diffuse

adjective
dif·​fuse | \ di-ˈfyüs How to pronounce diffuse (audio) \

Definition of diffuse

 (Entry 1 of 2)

1 : being at once verbose and ill-organized a diffuse report from the scene of the earthquake
2 : not concentrated or localized diffuse lighting diffuse sclerosis

diffuse

verb
dif·​fuse | \ di-ˈfyüz How to pronounce diffuse (audio) \
diffused; diffusing

Definition of diffuse (Entry 2 of 2)

transitive verb

1a : to pour out and permit or cause to spread freely a drop of blue dye diffused in a glass of water
b : extend, scatter diffusing their ideas throughout the continent
c : to spread thinly or wastefully a government in which power is diffused
2 physics : to subject to diffusion (see diffusion sense 3) especially : to break up and distribute (incident light) by reflection put up a screen to diffuse the light

intransitive verb

1 : to spread out or become transmitted especially by contact The civilization diffused westward.
2 : to undergo diffusion heat from the radiator diffusing throughout the room

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Other Words from diffuse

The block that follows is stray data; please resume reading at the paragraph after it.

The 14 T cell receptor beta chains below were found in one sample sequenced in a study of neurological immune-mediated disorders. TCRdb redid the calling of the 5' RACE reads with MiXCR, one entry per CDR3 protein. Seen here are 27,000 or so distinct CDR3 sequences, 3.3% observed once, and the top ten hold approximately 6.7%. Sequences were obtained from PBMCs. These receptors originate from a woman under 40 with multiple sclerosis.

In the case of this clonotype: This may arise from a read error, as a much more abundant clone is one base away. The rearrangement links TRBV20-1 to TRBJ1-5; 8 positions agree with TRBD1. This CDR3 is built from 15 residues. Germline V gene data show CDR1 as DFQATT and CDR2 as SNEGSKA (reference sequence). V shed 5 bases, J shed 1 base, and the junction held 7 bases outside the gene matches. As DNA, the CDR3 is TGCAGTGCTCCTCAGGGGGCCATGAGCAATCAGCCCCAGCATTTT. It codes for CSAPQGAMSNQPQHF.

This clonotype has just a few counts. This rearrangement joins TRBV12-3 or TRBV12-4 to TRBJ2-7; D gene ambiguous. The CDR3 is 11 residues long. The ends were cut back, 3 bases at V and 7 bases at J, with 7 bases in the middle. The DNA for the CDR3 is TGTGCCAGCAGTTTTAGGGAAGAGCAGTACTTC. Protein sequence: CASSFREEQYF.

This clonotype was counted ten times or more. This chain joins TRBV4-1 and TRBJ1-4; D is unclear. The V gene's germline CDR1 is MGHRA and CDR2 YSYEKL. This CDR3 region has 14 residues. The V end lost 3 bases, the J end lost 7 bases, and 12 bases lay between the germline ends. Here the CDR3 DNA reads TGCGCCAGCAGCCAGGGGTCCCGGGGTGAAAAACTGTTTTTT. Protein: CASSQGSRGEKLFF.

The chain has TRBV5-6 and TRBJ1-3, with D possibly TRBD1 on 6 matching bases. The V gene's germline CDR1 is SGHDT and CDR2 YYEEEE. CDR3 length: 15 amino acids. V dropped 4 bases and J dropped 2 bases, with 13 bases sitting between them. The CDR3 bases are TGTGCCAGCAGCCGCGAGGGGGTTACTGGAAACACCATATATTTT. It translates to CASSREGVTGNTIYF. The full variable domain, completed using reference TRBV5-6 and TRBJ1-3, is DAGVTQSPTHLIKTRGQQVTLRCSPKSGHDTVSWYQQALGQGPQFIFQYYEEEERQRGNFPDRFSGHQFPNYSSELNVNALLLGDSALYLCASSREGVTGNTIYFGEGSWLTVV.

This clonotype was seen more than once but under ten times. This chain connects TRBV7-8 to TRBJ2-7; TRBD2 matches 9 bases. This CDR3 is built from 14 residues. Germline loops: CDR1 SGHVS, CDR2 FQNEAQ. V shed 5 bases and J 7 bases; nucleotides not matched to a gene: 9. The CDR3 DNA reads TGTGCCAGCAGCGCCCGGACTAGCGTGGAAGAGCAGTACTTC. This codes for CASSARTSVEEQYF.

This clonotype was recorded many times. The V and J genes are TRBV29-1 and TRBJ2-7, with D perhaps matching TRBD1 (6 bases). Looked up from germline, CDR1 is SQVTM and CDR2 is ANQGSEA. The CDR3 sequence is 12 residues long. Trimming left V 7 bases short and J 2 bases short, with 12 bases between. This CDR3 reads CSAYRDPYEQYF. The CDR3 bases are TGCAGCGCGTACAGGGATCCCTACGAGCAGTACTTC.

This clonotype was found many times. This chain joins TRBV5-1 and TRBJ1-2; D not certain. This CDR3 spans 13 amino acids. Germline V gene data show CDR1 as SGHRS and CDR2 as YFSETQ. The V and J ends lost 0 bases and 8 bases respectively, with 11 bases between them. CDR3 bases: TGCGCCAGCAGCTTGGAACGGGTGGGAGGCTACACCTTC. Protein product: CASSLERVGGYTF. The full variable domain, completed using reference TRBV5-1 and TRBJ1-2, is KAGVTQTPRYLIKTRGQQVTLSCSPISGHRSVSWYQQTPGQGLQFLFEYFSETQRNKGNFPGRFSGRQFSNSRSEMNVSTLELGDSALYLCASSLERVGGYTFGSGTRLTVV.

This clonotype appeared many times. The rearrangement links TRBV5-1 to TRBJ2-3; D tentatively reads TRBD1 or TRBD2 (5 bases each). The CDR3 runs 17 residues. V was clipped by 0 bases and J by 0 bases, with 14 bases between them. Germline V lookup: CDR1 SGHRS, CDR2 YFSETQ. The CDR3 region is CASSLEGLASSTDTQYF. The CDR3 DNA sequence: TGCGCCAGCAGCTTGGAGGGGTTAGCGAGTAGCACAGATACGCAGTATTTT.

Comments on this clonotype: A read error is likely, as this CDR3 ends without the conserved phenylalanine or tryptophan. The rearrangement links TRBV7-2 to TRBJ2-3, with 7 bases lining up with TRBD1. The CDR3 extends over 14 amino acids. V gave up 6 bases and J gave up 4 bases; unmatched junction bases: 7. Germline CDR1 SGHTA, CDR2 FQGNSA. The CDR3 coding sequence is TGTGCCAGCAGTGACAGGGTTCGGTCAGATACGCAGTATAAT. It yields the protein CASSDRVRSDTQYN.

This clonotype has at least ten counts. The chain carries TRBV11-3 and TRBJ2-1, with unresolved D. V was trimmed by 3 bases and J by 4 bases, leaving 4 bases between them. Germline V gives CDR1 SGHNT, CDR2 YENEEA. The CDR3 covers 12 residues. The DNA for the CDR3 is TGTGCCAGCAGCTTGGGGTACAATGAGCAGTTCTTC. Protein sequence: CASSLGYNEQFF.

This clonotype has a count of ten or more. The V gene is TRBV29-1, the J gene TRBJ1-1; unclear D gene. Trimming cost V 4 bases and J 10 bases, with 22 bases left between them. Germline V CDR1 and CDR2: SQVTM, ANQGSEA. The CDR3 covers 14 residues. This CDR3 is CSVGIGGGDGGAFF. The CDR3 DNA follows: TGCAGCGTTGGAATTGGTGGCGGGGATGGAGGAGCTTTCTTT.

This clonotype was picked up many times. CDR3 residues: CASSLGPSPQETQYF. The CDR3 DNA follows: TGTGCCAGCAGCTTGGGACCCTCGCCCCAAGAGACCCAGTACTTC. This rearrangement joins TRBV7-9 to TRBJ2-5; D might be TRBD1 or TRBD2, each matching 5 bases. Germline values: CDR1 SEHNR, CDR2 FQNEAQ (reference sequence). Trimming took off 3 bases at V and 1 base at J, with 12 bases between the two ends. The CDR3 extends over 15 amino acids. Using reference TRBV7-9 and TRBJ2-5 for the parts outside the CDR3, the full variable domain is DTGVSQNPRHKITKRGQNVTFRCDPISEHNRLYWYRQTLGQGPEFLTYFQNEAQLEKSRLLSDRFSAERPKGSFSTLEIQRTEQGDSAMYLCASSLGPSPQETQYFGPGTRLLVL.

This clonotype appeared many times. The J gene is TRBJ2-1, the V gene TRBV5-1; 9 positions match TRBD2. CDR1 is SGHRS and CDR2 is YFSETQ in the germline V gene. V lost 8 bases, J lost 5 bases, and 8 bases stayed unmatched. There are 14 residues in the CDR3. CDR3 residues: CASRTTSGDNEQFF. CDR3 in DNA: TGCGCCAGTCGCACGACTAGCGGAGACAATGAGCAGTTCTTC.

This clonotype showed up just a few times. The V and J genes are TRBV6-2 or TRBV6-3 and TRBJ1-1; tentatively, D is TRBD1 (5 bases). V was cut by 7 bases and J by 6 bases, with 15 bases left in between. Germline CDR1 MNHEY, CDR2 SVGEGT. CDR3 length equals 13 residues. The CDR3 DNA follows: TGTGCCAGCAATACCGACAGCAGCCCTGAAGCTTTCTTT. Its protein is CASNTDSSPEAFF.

Adjective

diffusely adverb
diffuseness noun

Verb

diffusible \ di-​ˈfyü-​zə-​bəl How to pronounce diffuse (audio) \ adjective

Choose the Right Synonym for diffuse

Adjective

wordy, verbose, prolix, diffuse mean using more words than necessary to express thought. wordy may also imply loquaciousness or garrulity. a wordy speech verbose suggests a resulting dullness, obscurity, or lack of incisiveness or precision. the verbose position papers prolix suggests unreasonable and tedious dwelling on details. habitually transformed brief anecdotes into prolix sagas diffuse stresses lack of compactness and pointedness of style. diffuse memoirs that are so many shaggy-dog stories

Frequently Asked Questions About diffuse

What is the difference between diffuse and defuse?